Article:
Teaching Comparative Government and Politics

Friday, January 09, 2009

Policy road to superpowerdom

Chinese global expansion is not a haphazard project spearheaded by lots of self-interested companies. It's a matter of government policy. The reactions from the "beneficiaries" of Chinese interest resembles the range of reactions to other superpowers.

China's New Empire

"In less than a decade, China has spun a web of strategic investments that stretches from Latin America to the former Soviet Union, from the remotest islands of the South Pacific to the huge oil fields of Angola and Sudan. In a range of resource-rich countries, China is diligently cultivating its interests.

"It is winning political connections, gaining new markets and capturing vital resources. On some continents, China has matched — or even surpassed — the trading muscle of the traditional empire-builders of Europe and the United States.

"China has become a presence in almost every country that has fallen off the mental maps of American and British geopolitical planners. This is how a superpower is born — one sphere of influence at a time.

"It would be naive to see this as normal capitalism. State-controlled Chinese companies obey a policy of "walking out" into the world and acquiring properties for the national interest — nickel and copper projects to feed China's voracious manufacturing sector, oil fields to fuel its cars and industry, logging projects to supply its furniture factories and coal and natural-gas projects to satisfy its energy needs.

"It all has carefully calculated benefits to the Chinese state, which doesn't require short-term profits from these projects. And it is scarcely affected by the Western financial meltdown. Recessions and stock-market crashes are minor speed bumps on China's expressway to global power...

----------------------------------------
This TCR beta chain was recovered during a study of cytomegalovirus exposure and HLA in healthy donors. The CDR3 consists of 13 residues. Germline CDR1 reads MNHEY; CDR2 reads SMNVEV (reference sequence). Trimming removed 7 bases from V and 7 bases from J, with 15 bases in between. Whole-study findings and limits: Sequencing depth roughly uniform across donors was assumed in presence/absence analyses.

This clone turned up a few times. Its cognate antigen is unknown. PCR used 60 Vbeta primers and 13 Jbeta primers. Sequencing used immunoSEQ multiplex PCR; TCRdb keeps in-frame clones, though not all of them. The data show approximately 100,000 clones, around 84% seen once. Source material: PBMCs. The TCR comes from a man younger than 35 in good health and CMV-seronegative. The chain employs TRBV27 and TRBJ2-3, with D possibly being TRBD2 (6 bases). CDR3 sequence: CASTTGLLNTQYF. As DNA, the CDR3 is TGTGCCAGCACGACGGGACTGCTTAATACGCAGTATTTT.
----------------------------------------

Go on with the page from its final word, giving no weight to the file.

"The President of Senegal put it bluntly: 'The Chinese are more competitive, less bureaucratic and more adept at business in Africa than their critics,' Abdoulaye Wade wrote. 'China's approach to our needs is simply better adapted than the slow and sometimes patronizing post-colonial approach of European investors.'...

"As the global financial crisis deepens, Chinese state companies are increasingly seen as 'white knights' — ready to step in to acquire companies that might otherwise fall into distress. When the Wall Street giant Morgan Stanley struggled this fall, China's wealthy CITIC group reportedly was considering a takeover bid.

"Less than five years after creating the concept, China now supports 249 Confucius Institutes in 78 countries around the world — the equivalent of the British Council or Germany's Goethe Institute, to promote China's language and culture — advancing the cause of the country's "soft power" abroad. In the same time period, it has helped 60,000 teachers promote its language internationally: An estimated 40 million people are now studying Chinese as a second language around the world...

"China's military, too, is following the soft-power strategy: After decades of isolation from UN peacekeeping operations, China is now a highly active participant, having sent more than 10,000 peacekeepers to 18 missions in recent years. This week, Beijing dispatched three naval ships to the coast of Somalia on an unprecedented mission to fight piracy, and confirmed for the first time that it is "seriously considering" building an aircraft carrier for its navy — a dramatic increase in its ability to project power on the world stage.

"But it is China's giant, state-owned multinational corporations that have been the most active in carving out new zones of influence..."

China sails into new world order

"This week, three Chinese vessels join an international task force operating in the Gulf of Aden to protect shipping from attacks by Somali pirates, marking the first time since the 15th century that Chinese warships have sailed so far from home.

"This reflects a marked strengthening of Chinese military capabilities since the country shifted its focus three decades ago from supporting revolutionary movements around the world to the development of its economy...

"It is very likely that, once the Chinese ships begin their patrols, they will find it advantageous to co-ordinate their actions with warships from other countries. This in itself would be a positive development since it would, in effect, revive a military-to-military dialogue with the U.S. that China suspended to protest against arms sales to Taiwan...

"But the bottom line is that China is not only integrated into the world economy but also into all aspects of global life. Protecting its shipping is part and parcel of China's participation in the new world order."

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